There is an argument to be made that people want the feature, but it never gets used, and considering that somebody like Sony has already assured their customers that the next console will have it for the PS4 library does show there’s some value to be had for all of us.
Ultrawide screen support
While 4K and HDR was all the rage, I was still playing games on a 23″ 1080P IPS screen. It sounds small, but if you sit at a desk, it’s really not that bad. I’ve since upgraded to a 4K TV (still on a desk) and the difference is quite remarkable, especially with HDR.
That said, while everyone was losing their minds on the bigger number of pixels, I was lamenting the fact that nobody was even talking about giving console gamers the option to play a game in Ultrawide mode. Yes, it can give you a visual advantage when playing a shooter for instance, but being to see more of the open world in something like The Witcher III, or Horizon Zero Dawn could have been quite special. Yes, it would have needed more resources, but isn’t that what the Pro and One X are for?
More 3rd party app integration
This is somewhat of a personal wishlist item, and something I believe should become an absolute no brainer going forward. We’ve seen it starting to creep in, and there’s things like Netflix and Showmax available on your console, but wouldn’t it be cool to be able to use Discord on your console?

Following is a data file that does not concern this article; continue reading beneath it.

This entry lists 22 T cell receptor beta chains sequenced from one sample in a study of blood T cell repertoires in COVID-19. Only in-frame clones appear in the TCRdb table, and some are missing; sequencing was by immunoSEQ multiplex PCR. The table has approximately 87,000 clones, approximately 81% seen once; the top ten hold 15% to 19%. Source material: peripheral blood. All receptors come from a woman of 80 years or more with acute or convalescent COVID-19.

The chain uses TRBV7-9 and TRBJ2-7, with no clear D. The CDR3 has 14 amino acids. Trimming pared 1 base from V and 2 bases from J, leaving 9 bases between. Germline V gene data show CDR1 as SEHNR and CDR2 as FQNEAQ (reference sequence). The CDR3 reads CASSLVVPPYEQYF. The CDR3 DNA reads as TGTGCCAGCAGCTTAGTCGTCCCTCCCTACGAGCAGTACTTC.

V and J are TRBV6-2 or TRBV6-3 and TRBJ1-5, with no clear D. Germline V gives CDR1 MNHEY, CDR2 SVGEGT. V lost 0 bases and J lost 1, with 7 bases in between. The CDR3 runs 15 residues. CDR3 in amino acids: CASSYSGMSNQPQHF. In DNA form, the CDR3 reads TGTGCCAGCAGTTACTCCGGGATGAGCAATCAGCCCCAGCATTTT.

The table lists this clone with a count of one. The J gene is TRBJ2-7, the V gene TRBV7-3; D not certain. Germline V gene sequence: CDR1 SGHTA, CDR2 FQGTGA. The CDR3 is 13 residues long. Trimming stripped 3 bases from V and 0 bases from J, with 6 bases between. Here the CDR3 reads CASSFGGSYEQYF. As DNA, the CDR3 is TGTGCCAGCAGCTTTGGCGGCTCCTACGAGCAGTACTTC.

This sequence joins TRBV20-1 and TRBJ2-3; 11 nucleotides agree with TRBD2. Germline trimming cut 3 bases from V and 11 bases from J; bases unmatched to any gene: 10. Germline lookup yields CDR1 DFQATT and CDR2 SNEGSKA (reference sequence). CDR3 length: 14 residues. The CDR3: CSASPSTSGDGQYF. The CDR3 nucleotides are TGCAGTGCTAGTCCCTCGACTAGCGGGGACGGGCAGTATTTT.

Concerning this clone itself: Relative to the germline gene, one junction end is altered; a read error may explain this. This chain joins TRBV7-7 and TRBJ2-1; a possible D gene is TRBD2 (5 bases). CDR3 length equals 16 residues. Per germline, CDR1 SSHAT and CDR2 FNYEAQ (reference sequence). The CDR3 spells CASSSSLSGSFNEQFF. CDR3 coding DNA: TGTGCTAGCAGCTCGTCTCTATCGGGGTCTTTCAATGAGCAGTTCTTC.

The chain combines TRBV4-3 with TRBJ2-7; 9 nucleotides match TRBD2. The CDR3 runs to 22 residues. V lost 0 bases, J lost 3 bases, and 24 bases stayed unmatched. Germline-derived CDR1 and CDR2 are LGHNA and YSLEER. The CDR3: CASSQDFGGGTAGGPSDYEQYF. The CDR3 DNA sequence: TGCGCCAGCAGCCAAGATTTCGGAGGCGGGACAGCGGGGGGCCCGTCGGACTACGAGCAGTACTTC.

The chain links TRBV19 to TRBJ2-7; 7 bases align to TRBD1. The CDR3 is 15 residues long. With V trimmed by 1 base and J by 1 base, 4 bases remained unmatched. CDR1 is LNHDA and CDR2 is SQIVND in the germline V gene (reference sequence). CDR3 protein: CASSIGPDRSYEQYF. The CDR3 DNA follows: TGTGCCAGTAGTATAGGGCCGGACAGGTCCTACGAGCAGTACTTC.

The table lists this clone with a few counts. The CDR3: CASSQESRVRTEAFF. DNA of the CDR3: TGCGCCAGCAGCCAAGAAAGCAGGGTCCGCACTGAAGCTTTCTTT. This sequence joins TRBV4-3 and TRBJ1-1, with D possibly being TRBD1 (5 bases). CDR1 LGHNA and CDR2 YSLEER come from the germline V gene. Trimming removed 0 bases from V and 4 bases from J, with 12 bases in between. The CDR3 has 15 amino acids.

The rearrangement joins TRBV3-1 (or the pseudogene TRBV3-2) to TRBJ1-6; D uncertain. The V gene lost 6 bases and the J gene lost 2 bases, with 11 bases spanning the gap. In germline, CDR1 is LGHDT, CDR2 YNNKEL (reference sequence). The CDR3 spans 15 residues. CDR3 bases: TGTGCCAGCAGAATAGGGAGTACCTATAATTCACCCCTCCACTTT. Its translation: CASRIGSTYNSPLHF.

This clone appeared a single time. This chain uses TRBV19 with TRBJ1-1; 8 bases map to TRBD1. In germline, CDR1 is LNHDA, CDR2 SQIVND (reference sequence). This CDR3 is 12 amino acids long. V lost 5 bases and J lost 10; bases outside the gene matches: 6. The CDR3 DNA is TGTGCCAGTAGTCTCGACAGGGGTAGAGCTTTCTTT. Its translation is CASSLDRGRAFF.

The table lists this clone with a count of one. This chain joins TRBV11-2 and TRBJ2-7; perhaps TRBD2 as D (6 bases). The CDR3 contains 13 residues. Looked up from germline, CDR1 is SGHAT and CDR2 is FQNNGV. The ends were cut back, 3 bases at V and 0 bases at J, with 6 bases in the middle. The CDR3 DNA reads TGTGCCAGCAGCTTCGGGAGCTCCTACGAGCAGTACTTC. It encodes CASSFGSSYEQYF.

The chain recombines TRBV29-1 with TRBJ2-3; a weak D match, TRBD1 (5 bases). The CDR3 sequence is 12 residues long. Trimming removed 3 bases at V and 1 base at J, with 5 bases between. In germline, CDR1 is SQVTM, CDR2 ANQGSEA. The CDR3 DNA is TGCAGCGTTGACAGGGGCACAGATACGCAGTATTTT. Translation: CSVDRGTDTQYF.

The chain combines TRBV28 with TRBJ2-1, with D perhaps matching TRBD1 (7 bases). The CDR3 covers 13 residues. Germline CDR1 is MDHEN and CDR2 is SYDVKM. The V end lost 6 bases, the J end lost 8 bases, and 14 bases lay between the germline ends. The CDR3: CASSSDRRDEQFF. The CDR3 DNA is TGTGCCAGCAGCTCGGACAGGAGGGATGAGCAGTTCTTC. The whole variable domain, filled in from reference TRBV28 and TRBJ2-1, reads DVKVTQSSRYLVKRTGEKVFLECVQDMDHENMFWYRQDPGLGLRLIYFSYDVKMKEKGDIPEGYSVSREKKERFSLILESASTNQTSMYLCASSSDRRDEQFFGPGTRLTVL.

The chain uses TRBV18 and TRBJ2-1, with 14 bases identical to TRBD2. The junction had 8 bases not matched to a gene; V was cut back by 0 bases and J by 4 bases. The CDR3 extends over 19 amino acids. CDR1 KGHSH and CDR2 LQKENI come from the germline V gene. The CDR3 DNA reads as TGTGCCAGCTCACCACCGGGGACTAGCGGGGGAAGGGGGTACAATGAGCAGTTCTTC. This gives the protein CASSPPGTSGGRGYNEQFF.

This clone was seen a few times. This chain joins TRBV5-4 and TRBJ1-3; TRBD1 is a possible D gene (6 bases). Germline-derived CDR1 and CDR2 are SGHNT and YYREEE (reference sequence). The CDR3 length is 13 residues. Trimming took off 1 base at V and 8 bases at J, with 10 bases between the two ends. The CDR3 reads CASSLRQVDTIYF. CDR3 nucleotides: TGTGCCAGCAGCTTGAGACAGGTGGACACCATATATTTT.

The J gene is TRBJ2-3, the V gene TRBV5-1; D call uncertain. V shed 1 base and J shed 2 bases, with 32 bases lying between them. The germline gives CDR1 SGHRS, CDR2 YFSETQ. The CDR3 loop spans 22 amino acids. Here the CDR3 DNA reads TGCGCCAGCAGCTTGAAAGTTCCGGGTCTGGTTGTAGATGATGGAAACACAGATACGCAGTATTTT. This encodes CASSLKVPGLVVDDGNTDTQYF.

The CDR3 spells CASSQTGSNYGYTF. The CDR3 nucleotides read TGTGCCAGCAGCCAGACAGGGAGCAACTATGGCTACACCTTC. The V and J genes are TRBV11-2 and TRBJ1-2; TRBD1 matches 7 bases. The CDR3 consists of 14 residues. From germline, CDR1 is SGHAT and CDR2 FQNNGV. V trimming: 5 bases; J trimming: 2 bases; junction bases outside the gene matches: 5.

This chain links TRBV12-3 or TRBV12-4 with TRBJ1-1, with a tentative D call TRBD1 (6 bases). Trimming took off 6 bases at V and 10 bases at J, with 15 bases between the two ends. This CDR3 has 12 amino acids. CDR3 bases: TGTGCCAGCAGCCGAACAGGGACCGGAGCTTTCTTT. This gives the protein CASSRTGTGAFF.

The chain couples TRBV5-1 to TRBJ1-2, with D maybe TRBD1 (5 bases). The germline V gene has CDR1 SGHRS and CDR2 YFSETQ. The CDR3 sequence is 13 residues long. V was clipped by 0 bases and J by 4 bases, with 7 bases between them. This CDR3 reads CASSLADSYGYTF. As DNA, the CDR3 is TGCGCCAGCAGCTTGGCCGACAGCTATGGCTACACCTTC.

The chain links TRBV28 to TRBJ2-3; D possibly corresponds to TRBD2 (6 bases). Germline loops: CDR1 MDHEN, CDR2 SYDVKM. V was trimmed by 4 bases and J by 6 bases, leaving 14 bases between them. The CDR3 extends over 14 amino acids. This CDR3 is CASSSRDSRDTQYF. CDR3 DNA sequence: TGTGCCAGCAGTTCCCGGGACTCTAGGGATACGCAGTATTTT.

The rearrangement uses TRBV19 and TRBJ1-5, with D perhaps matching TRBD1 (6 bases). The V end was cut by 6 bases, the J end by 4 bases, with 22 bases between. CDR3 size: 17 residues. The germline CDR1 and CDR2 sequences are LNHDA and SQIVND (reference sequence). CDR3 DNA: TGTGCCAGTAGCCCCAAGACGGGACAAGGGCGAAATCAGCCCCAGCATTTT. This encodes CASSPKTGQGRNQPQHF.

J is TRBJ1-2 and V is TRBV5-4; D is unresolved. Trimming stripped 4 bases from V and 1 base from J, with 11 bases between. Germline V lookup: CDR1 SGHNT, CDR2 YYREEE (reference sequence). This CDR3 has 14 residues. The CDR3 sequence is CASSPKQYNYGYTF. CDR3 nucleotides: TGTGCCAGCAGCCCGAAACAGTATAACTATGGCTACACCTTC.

Wait, you already can on the Xbox One? Damn, that’s cool. But why not anywhere else? Nintendo is not allowing any form of party chat, and because you’re using PlayStation’s servers and infrastructure, you’re limited to the number of people you can chat to. Being a predominantly PS4 player, this is something I am a bit envious about for the Xbox players. But it’s not the only option or tool that we would be like to use, and getting more options than just Spotify on the PS4 will be quite nice.
And there you have it, six things I feel are some serious shortcomings for the current console generation. Think I’m wrong, agree with me? Share your thoughts in the comments below.